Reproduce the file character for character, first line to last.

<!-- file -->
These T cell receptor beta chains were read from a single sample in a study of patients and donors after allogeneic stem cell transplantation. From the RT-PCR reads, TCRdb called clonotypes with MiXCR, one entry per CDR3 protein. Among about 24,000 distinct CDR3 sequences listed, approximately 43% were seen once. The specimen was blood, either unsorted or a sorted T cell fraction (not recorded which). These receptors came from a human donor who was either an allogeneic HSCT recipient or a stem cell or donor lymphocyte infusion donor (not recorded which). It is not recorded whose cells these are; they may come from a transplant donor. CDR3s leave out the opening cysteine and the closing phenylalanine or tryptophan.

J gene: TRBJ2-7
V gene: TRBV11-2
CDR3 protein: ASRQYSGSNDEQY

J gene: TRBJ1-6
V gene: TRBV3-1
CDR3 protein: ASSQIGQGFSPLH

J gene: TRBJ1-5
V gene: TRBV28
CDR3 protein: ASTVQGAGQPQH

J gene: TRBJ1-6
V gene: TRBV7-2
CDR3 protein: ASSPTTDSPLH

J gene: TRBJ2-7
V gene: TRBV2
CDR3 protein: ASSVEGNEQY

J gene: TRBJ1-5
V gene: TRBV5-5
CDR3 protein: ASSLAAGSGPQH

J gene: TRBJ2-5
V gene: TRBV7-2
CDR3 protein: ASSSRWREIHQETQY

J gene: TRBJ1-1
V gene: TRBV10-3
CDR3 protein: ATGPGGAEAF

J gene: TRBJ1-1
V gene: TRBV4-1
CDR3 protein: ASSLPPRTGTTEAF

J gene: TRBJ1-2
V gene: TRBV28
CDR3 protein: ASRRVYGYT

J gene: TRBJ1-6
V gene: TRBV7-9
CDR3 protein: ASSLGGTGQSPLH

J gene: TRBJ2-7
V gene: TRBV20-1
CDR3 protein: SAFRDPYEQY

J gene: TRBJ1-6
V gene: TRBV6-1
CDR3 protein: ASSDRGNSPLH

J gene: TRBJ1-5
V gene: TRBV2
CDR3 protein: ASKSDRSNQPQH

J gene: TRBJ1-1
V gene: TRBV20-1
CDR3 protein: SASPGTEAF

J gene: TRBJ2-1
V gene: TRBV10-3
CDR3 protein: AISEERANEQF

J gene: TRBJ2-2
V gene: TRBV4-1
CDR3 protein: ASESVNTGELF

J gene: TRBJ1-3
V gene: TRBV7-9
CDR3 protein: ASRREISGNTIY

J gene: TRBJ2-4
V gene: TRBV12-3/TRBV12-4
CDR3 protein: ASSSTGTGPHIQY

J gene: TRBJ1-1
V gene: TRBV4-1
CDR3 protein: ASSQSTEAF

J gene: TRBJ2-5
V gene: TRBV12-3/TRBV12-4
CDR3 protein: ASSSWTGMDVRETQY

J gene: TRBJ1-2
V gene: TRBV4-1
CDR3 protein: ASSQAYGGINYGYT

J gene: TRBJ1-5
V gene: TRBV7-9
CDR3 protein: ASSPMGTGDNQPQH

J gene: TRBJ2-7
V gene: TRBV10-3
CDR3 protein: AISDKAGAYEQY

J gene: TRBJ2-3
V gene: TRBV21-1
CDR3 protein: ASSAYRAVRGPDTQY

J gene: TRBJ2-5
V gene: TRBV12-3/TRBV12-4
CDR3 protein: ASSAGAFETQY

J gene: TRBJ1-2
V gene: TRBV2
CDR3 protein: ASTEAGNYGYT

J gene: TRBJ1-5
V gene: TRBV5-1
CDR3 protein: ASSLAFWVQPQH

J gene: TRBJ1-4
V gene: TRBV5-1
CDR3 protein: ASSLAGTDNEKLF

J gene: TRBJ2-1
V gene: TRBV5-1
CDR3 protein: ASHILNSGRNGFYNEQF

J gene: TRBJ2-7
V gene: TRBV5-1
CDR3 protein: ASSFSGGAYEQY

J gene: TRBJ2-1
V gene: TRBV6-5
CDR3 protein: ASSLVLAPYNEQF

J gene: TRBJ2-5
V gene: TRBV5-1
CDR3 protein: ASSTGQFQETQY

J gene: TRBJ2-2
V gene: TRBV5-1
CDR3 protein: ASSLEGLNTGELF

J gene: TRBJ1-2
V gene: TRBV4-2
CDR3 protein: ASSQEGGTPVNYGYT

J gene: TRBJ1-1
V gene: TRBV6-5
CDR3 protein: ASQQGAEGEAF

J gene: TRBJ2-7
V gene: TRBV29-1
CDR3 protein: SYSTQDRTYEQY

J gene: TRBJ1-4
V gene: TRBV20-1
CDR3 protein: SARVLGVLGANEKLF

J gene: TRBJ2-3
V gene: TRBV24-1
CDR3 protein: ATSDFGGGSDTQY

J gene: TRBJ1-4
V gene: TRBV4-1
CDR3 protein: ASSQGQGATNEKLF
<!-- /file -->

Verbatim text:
These T cell receptor beta chains were read from a single sample in a study of patients and donors after allogeneic stem cell transplantation. From the RT-PCR reads, TCRdb called clonotypes with MiXCR, one entry per CDR3 protein. Among about 24,000 distinct CDR3 sequences listed, approximately 43% were seen once. The specimen was blood, either unsorted or a sorted T cell fraction (not recorded which). These receptors came from a human donor who was either an allogeneic HSCT recipient or a stem cell or donor lymphocyte infusion donor (not recorded which). It is not recorded whose cells these are; they may come from a transplant donor. CDR3s leave out the opening cysteine and the closing phenylalanine or tryptophan.

J gene: TRBJ2-7
V gene: TRBV11-2
CDR3 protein: ASRQYSGSNDEQY

J gene: TRBJ1-6
V gene: TRBV3-1
CDR3 protein: ASSQIGQGFSPLH

J gene: TRBJ1-5
V gene: TRBV28
CDR3 protein: ASTVQGAGQPQH

J gene: TRBJ1-6
V gene: TRBV7-2
CDR3 protein: ASSPTTDSPLH

J gene: TRBJ2-7
V gene: TRBV2
CDR3 protein: ASSVEGNEQY

J gene: TRBJ1-5
V gene: TRBV5-5
CDR3 protein: ASSLAAGSGPQH

J gene: TRBJ2-5
V gene: TRBV7-2
CDR3 protein: ASSSRWREIHQETQY

J gene: TRBJ1-1
V gene: TRBV10-3
CDR3 protein: ATGPGGAEAF

J gene: TRBJ1-1
V gene: TRBV4-1
CDR3 protein: ASSLPPRTGTTEAF

J gene: TRBJ1-2
V gene: TRBV28
CDR3 protein: ASRRVYGYT

J gene: TRBJ1-6
V gene: TRBV7-9
CDR3 protein: ASSLGGTGQSPLH

J gene: TRBJ2-7
V gene: TRBV20-1
CDR3 protein: SAFRDPYEQY

J gene: TRBJ1-6
V gene: TRBV6-1
CDR3 protein: ASSDRGNSPLH

J gene: TRBJ1-5
V gene: TRBV2
CDR3 protein: ASKSDRSNQPQH

J gene: TRBJ1-1
V gene: TRBV20-1
CDR3 protein: SASPGTEAF

J gene: TRBJ2-1
V gene: TRBV10-3
CDR3 protein: AISEERANEQF

J gene: TRBJ2-2
V gene: TRBV4-1
CDR3 protein: ASESVNTGELF

J gene: TRBJ1-3
V gene: TRBV7-9
CDR3 protein: ASRREISGNTIY

J gene: TRBJ2-4
V gene: TRBV12-3/TRBV12-4
CDR3 protein: ASSSTGTGPHIQY

J gene: TRBJ1-1
V gene: TRBV4-1
CDR3 protein: ASSQSTEAF

J gene: TRBJ2-5
V gene: TRBV12-3/TRBV12-4
CDR3 protein: ASSSWTGMDVRETQY

J gene: TRBJ1-2
V gene: TRBV4-1
CDR3 protein: ASSQAYGGINYGYT

J gene: TRBJ1-5
V gene: TRBV7-9
CDR3 protein: ASSPMGTGDNQPQH

J gene: TRBJ2-7
V gene: TRBV10-3
CDR3 protein: AISDKAGAYEQY

J gene: TRBJ2-3
V gene: TRBV21-1
CDR3 protein: ASSAYRAVRGPDTQY

J gene: TRBJ2-5
V gene: TRBV12-3/TRBV12-4
CDR3 protein: ASSAGAFETQY

J gene: TRBJ1-2
V gene: TRBV2
CDR3 protein: ASTEAGNYGYT

J gene: TRBJ1-5
V gene: TRBV5-1
CDR3 protein: ASSLAFWVQPQH

J gene: TRBJ1-4
V gene: TRBV5-1
CDR3 protein: ASSLAGTDNEKLF

J gene: TRBJ2-1
V gene: TRBV5-1
CDR3 protein: ASHILNSGRNGFYNEQF

J gene: TRBJ2-7
V gene: TRBV5-1
CDR3 protein: ASSFSGGAYEQY

J gene: TRBJ2-1
V gene: TRBV6-5
CDR3 protein: ASSLVLAPYNEQF

J gene: TRBJ2-5
V gene: TRBV5-1
CDR3 protein: ASSTGQFQETQY

J gene: TRBJ2-2
V gene: TRBV5-1
CDR3 protein: ASSLEGLNTGELF

J gene: TRBJ1-2
V gene: TRBV4-2
CDR3 protein: ASSQEGGTPVNYGYT

J gene: TRBJ1-1
V gene: TRBV6-5
CDR3 protein: ASQQGAEGEAF

J gene: TRBJ2-7
V gene: TRBV29-1
CDR3 protein: SYSTQDRTYEQY

J gene: TRBJ1-4
V gene: TRBV20-1
CDR3 protein: SARVLGVLGANEKLF

J gene: TRBJ2-3
V gene: TRBV24-1
CDR3 protein: ATSDFGGGSDTQY

J gene: TRBJ1-4
V gene: TRBV4-1
CDR3 protein: ASSQGQGATNEKLF